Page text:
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The Progression of Myopia in School-Aged Children After COVID-19 Confinement

Clinician performs routine exam on child patient

The Progression of Myopia in School-Aged Children After COVID-19 Confinement

It is estimated that more than 285 million people worldwide have vision impairment and 42% of cases are due to uncorrected refractive errors.1 The World Health Organization estimates that half the world's population may be myopic by 2050.2

Myopia is the inability to see things clearly unless they're relatively close to your eyes. Also called nearsightedness or shortsightedness, myopia is the most common refractive error among children and young adults.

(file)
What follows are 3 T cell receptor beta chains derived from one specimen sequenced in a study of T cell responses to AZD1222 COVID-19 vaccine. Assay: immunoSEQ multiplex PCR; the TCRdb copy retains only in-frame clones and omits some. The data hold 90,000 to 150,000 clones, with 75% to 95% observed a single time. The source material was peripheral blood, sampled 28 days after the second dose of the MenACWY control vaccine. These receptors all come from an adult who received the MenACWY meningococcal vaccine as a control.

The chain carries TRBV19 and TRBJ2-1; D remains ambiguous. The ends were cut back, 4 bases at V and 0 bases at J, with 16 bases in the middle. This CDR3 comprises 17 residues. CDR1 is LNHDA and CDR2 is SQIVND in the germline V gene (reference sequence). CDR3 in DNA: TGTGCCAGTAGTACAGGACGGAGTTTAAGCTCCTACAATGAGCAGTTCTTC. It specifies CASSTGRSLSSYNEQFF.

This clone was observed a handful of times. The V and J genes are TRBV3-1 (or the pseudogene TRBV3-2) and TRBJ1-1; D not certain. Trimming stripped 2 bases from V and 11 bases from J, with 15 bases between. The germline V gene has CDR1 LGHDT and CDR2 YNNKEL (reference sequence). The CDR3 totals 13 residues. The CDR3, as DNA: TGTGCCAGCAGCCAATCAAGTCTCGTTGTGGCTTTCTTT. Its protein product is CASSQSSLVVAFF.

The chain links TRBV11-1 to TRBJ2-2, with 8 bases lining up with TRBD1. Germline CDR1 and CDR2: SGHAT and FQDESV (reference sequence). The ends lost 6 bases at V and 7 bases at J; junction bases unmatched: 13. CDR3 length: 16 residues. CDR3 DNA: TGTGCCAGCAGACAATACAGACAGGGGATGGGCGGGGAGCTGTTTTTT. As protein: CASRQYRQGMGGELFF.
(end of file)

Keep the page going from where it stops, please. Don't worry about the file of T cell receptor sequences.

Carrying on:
In 2015, a school-based photoscreening project was launched in Feicheng, China, to track the prevalence of myopia among children. Home confinement during the COVID-19 pandemic appeared to be associated with a significant myopic shift for children aged six to eight years old, according to 2020 school-based photoscreenings.

To calculate the effect on myopia, researchers analyzed data from annual vision screenings conducted on children from ten elementary schools in Shandong, China, using the Welch Allyn® Spot® Vision Screener between 2015 and 2020.



References
  1. Bourne RR, Stevens GA, White RA, Smith JL, Flaxman SR, Price H et al. Causes of vision loss worldwide, 1990-2010: a systematic analysis. Lancet Global Health. 2013;1:e339–e349. Accessed April 2016.
  2. World Health Organization. The impact of myopia and high myopia. Geneva, Switzerland: WHO; 2016.